by Justin Deschamps, June 1, 2022
ATLANTA, GEORGA – The Southern Baptist Convention, released a list with over 200 entries, some of which detail alleged abusers who admitted to the abuse and were subsequently allows to continue working close to children.
The Southern Baptist Church committee members announced in a meeting last Thursday, the 26th of May, that the list would be released to the public, which had been kept secret until now.
This is just the latest development in an ongoing scandal regarding the Southern Baptist Convention.
In 2019, a joint investigation of two news organizations, the San Antonio Express-News and the Houston Chronicle, revealed that most of the victims were shunned by their churches after complaints were filed. Furthermore, in what might be criminal activity, at least 35 of the alleged abusers were never charged and continued to work in positions close to potential victims, despite exhibiting predatory behavior. And some of the registered sex offenders continued preaching despite their criminal activity. In one case, a pastor abused dozens of girls and boys, settled with victims in a court case, and went on to a prestigious position in the Catholic Church close to the Pope, according to one confidential source.
In 2018, Mark Aderholt was arrested in South Carolina on charges of sexual assault which occurred in 1996-97 when he was 25 as a Southwestern Baptist Theological Seminary (SWBTS) student. In 2019, Aderholt pled guilty and as part of the plea deal, his sentence was wiped clean and he will not be on the Sex Offender Registry.
In 2007, International Mission Board (IMB), where Aderholt was employed, was informed of the abuse and an internal investigation led to Aderholt’s resignation. IMB did not report it to the police. Aderholt went on to work for three more religious organizations, the Immanuel Baptist Church, Little Rock, Arkansas, Central Baptist Church, North Little Rock, Arkansas, and the South Carolina Baptist Convention.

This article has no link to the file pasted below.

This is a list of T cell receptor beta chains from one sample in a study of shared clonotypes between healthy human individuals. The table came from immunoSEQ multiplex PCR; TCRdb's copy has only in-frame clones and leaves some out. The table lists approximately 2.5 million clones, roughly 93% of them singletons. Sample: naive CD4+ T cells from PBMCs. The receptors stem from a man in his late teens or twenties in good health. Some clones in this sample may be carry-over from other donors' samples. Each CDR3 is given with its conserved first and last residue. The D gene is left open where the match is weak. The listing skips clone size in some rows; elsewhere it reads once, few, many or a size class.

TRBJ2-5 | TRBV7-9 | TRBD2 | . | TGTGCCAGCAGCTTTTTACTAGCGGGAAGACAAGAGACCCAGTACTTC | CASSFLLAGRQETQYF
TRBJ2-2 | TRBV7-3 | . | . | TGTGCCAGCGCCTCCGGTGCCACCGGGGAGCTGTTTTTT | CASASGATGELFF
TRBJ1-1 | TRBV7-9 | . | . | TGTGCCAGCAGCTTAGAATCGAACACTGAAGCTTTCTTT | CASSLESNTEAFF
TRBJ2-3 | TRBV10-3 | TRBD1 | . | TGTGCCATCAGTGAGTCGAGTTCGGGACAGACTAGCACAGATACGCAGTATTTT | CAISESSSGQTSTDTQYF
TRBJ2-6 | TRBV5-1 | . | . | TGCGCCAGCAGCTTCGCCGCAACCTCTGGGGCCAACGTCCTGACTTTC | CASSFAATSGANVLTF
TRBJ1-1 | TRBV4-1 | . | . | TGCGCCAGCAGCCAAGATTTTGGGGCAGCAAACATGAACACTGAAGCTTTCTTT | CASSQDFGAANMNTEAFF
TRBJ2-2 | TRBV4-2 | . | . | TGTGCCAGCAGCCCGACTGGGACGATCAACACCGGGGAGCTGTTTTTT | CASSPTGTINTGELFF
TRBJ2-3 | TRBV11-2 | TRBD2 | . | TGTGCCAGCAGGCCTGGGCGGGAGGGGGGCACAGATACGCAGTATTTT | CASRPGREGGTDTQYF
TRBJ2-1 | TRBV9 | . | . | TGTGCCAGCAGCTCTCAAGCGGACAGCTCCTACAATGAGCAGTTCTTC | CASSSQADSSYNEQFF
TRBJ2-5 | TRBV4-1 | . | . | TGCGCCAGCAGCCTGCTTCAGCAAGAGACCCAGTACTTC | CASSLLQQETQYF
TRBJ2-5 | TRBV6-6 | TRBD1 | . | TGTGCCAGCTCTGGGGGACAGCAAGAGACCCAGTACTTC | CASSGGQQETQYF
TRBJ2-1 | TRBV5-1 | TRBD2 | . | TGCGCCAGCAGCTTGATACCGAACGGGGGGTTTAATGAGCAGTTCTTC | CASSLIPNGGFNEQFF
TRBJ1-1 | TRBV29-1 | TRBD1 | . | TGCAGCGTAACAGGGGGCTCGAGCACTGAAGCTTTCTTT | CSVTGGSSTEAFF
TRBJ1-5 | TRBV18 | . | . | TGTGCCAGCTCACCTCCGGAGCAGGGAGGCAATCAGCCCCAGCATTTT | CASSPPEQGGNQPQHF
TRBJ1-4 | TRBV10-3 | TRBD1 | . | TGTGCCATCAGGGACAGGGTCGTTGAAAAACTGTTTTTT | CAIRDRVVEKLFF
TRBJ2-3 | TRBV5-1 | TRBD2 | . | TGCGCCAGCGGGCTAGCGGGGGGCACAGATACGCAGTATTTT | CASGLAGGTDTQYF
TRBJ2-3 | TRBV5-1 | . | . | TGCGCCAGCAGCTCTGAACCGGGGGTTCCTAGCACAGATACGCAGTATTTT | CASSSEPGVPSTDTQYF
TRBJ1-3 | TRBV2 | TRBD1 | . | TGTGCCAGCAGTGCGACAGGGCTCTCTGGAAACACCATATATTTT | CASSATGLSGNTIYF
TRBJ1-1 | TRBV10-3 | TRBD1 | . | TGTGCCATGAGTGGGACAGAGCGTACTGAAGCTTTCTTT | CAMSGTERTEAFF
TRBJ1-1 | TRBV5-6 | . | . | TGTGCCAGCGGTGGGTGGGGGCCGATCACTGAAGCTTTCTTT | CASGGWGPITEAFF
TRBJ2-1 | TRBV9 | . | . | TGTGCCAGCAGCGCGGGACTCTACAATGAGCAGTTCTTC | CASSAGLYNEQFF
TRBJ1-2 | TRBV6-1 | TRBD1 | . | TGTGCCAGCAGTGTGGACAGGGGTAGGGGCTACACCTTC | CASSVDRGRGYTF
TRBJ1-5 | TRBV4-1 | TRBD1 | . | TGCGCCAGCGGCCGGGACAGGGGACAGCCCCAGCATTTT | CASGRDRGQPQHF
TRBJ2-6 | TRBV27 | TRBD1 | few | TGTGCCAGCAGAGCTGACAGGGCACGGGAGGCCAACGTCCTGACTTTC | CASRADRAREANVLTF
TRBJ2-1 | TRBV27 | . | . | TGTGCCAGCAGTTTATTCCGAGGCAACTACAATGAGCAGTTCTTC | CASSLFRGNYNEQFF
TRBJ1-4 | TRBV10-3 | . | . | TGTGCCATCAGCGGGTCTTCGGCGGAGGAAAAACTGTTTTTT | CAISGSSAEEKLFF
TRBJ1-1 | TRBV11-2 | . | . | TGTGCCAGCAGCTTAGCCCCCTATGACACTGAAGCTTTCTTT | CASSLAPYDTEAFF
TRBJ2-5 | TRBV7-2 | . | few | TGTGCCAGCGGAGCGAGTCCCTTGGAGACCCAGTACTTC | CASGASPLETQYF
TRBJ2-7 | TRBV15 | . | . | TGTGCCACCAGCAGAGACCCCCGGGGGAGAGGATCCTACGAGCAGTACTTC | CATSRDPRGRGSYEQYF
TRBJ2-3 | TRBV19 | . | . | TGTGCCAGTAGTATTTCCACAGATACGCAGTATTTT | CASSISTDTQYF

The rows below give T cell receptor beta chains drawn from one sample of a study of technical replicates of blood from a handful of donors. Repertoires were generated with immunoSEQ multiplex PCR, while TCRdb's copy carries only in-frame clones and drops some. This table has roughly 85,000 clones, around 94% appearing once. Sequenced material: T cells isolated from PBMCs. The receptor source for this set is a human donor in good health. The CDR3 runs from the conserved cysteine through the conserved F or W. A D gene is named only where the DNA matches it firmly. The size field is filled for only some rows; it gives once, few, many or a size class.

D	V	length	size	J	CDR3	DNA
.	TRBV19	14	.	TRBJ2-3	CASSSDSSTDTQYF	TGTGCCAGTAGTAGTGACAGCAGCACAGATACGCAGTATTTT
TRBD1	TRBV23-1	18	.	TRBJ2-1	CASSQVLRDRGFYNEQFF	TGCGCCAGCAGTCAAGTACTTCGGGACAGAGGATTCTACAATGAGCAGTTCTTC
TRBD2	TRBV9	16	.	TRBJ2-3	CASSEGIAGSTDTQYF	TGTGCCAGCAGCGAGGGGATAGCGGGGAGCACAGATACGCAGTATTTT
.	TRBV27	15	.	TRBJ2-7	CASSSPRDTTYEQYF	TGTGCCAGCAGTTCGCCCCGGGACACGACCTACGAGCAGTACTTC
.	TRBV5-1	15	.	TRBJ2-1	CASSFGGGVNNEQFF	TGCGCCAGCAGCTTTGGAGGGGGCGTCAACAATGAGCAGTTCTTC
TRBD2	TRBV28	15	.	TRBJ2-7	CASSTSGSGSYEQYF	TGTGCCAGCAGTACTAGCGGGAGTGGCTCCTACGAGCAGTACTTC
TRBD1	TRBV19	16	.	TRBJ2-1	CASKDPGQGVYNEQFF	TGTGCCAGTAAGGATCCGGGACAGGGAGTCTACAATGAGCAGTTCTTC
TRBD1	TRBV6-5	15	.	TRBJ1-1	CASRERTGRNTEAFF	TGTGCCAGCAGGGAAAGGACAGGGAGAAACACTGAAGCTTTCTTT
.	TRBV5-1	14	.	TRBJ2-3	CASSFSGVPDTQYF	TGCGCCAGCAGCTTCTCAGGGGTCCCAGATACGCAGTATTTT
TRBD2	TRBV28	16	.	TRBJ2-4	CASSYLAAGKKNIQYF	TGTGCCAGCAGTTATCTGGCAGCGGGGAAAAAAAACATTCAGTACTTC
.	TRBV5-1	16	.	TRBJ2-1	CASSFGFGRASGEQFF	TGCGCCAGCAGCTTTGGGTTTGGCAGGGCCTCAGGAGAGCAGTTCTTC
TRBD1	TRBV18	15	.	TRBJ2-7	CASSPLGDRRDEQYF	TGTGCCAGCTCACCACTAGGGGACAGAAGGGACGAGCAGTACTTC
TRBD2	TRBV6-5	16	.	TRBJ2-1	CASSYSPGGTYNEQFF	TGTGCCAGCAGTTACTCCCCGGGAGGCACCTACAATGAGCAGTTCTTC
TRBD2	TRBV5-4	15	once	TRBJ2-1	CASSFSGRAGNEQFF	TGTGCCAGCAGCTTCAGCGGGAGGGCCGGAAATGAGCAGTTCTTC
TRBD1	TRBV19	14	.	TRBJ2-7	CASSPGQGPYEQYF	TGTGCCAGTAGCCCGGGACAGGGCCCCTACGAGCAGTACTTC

The Southern Baptist Convention is a Christian denomination based in the US and is the world’s largest Baptist denomination, and supports some 47,000 congregations with over 14 million members. The organization has come under fire over the years for its policies of essentially covering up abuse crimes of those accused of wrongdoing, in some cases, moving them to other positions where they went on to abuse other victims.
The scandal is reminiscent of the Catholic Church abuse cases that emerged in the 1990s. In the latest development of that scandal, some 216,000 children in France alone had been sexually abused by members of the clergy since 1950.
The numbers are so staggering that several documentaries have emerged suggesting that church authorities know predatory behavior is not just an isolated case, but it’s endemic. And that church officials are effectively in the business of covering up widespread abuse as a matter of policy.
A Blind Eye, at present, is a three-part series on the independent film service Dauntless Dialogue, home to dozens of high production value short films exposing corruption, details the harrowing examples of covered up abuse, some of which include horrific stories.
Jules Woodson, was a victim of abuse at the hands of her youth pastor, Andy Savage, when she was in high school in 1998. “I felt acknowledged that they knew,” Woodson said. “But at the same time heartbreaking to see how many people they knew about and didn’t warn others.”
The report is just the “tip of the iceberg,” Woodson said.
Child Protect, a children’s advocacy center, reports that “For every incident of child abuse or neglect that’s reported, an estimated two incidents go unreported.” This statistic confirms the findings of therapists that work with victims of familial and institutional abuse.
According to the late Dr. Charles L. Whitfield, some victims in families and institutions are sometimes convinced their memories of abuse are false. Abusers and co-abusers—usually spouses or parents who can’t accept the possibility abuse happened at the hands of people they know and love—look to dismiss allegations of abuse, claiming they’re false memories. The invalidation of victim experiences often causes lifelong mental illness and hardship.
The now-defunct False Memory Syndrome Foundation provided the justification these abusers seek to dismiss the claims of victims. The organization, previously promoted by Elizabeth Loftus, who she claims, is herself a victim of alleged false memories of abuse, states that there’s an epidemic of false memories. However, Loftus and other proponents of false memory syndrome advocates have never scientifically proven the existence of false memories of the severity experienced by abuse victims and have lost serval lawsuits over the years.
Justin Deschamps is a writer, epistemologist, and researcher discussing a wide range of topics for the betterment of well-being in and through the enhanced capacity to think critically, discern wisely, and bravely expose corruption. He also writes for several influential online series and writes, produces, and hosts the show Into The Storm on Rise.tv.